Malaysia’s Prime Minister Mahathir: Insufficient Evidence to Blame Russia for MH17 Crash over Eastern Ukraine

Flight MH17
Malaysia’s Prime Minister Mahathir Mohamad casts doubt on the controversial Dutch JIT investigation pertaining to the July 2014 crash of Malaysian Airlines MH17 over Eastern Ukraine.
In an interview with Sputnik News at the Vladivostok East Asia Economic Summit, Mahathir stated that there is insufficient evidence to blame Russia for the MH17 Malaysian Airlines crash.

According to PM Mahathir, some of the findings of the Dutch-led Joint Investigation Team (JIT) do not seem “quite right”.

“Yes, that [Russia’s guilt] is our doubt…. I am seeing this as an observer from the outside, and some of the findings made [by the JIT] did not sound to me and many people in Malaysia as being quite right”

“I am not doubting their truthfulness. But there are certain things that they claim — it is difficult for us to accept… Identifying the missile – yes. The area where it happened – that can be verified. But identifying the actual firing, by whom [it was performed], that would be very difficult in the usual circumstances”  (Sputnik News, September 4, 2019)

Mahathir was visibly concerned with the political nature of the accusations directed against Russia.

Immediately after the MH17 plane crash on July 17 2014, prior to the conduct of a preliminary investigation, Secretary of State John Kerry and US Ambassador to the UN Samantha Power pointed their finger at Moscow without a shred of evidence. In turn,  the allegations directed against Russia were used to justify the imposition of sweeping economic sanctions  against the Russian Federation.

According to President Obama (hours after the tragedy):

“… the downing of MH17 should be “a wake-up call” to Europe to get serious about confronting Russia over Ukraine after EU leaders have proved reluctant to impose tought sanctions.” (Telegraph, July 18,2019)

The Wall Street Journal reports (July 18, 2014) that “Obama is getting his wish and Brussels is now weighing new sanctions”:

European governments, jolted by the downing of a passenger plane over eastern Ukraine that killed nearly 300 people, are contemplating a major expansion of sanctions on Russia as early as next week.

European Union leaders decided in recent days to expand the penalties to a broad new category of people and companies. But the apparent shooting down of a plane carrying more than 200 EU citizens has intensified a desire to act quickly and forcefully, including sanctions against oligarchs with ties to the Kremlin.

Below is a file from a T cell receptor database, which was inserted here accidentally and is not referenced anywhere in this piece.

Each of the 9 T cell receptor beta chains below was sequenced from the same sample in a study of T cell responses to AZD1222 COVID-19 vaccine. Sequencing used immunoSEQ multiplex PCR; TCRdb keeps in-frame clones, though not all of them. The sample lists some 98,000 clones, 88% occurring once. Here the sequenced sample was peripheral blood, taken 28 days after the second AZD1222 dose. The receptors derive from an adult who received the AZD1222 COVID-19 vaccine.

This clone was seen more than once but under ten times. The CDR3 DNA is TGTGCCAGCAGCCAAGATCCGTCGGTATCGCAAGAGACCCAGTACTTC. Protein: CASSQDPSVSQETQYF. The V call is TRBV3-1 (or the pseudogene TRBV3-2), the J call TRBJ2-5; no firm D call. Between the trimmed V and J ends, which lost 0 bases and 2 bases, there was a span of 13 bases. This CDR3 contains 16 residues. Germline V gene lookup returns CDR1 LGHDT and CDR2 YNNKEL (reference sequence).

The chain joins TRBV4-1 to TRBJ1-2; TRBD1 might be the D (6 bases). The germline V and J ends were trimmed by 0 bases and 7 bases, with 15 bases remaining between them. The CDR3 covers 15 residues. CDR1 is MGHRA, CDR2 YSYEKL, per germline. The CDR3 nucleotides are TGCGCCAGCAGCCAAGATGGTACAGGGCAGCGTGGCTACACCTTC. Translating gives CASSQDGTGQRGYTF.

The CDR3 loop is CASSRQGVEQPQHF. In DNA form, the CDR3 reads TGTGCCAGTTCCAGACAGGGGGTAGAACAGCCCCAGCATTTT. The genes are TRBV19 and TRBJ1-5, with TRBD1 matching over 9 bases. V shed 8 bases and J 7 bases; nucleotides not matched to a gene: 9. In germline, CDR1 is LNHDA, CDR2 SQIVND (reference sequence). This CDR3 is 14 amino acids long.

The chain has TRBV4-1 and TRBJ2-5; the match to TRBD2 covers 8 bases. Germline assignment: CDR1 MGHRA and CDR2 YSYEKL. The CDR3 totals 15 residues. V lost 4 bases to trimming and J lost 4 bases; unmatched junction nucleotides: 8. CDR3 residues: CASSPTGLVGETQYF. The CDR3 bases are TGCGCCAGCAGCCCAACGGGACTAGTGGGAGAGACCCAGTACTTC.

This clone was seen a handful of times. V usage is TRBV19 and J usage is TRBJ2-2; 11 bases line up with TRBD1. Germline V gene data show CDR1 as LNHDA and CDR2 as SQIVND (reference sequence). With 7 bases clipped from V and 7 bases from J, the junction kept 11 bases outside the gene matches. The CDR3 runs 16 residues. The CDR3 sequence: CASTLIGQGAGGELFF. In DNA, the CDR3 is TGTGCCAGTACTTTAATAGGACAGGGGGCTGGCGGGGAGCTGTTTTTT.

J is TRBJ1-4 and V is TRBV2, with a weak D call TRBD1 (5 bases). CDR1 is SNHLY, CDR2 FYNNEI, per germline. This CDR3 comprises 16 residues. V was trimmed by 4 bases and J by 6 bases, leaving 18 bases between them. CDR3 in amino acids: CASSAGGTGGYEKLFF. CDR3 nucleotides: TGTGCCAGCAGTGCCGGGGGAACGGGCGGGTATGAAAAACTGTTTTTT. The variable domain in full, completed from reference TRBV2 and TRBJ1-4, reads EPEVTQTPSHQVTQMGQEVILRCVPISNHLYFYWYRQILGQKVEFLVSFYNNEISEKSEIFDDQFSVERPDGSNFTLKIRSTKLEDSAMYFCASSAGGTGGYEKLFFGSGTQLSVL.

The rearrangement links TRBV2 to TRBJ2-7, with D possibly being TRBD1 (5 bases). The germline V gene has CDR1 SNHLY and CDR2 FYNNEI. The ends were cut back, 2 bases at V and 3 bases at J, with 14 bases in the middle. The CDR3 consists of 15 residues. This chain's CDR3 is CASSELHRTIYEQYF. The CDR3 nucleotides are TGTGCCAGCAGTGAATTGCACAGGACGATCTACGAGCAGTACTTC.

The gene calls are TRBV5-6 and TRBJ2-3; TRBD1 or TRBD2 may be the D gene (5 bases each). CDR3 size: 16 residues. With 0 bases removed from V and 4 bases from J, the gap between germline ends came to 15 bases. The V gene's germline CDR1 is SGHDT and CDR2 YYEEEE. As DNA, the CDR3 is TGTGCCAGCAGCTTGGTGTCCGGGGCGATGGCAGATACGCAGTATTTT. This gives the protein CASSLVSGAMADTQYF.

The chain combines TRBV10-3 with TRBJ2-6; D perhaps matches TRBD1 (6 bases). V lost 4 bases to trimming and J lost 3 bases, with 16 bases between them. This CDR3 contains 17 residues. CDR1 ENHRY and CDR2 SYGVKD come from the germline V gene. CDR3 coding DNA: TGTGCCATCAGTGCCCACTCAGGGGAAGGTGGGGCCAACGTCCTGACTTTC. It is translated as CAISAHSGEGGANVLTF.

In Brussels, some diplomats described the incident as a game-changer. “It would have major consequences if it was certain it came from the rebels— major consequences,” said one official. (WSJ, July 18, 2014)

On July 22, 2014, The European Union decided to expand its sanctions blacklist against Moscow including Vladimir Putin’s inner circle.

EU foreign ministers decided to “draw up further broad measures including an arms embargo and financial restrictions on Russian businesses, … following the downing of Malaysia Airlines Flight MH17.” (Guardian, July 22, 2014)

Almost immediately after the incident, the US and its European allies claimed that Russia “Did it” without presenting any evidence that Russia was responsible for the tragedy. These allegations were used by Washington and Brussels as a pretext to introduce sanctions against Moscow, while Russia repeatedly denied the accusations.

Mahathir Meets Putin on Sideline of Vladivostok Summit

It is unclear whether the issue of MH17 was discussed by Prime Minister Mahathir and Russia’s President Putin in a meeting behind closed doors on the sidelines of the Vladivostok Economic Summit.

“Dr. Mahathir Mohamad is not ruling out discussing the Malaysia Airlines flight MH17 shoot-down at his meeting with Russian President Vladimir Putin…” .

 “Well, if the matter is mentioned, then of course,” said the prime minister in an interview with the Sputnik news agency.



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About the author:

Michel Chossudovsky is an award-winning author, Professor of Economics (emeritus) at the University of Ottawa, Founder and Director of the Centre for Research on Globalization (CRG), Montreal, Editor of Global Research.  He has taught as visiting professor in Western Europe, Southeast Asia, the Pacific and Latin America. He has served as economic adviser to governments of developing countries and has acted as a consultant for several international organizations. He is the author of eleven books including The Globalization of Poverty and The New World Order (2003), America’s “War on Terrorism” (2005), The Global Economic Crisis, The Great Depression of the Twenty-first Century (2009) (Editor), Towards a World War III Scenario: The Dangers of Nuclear War (2011), The Globalization of War, America's Long War against Humanity (2015). He is a contributor to the Encyclopaedia Britannica.  His writings have been published in more than twenty languages. In 2014, he was awarded the Gold Medal for Merit of the Republic of Serbia for his writings on NATO's war of aggression against Yugoslavia. He can be reached at [email protected]

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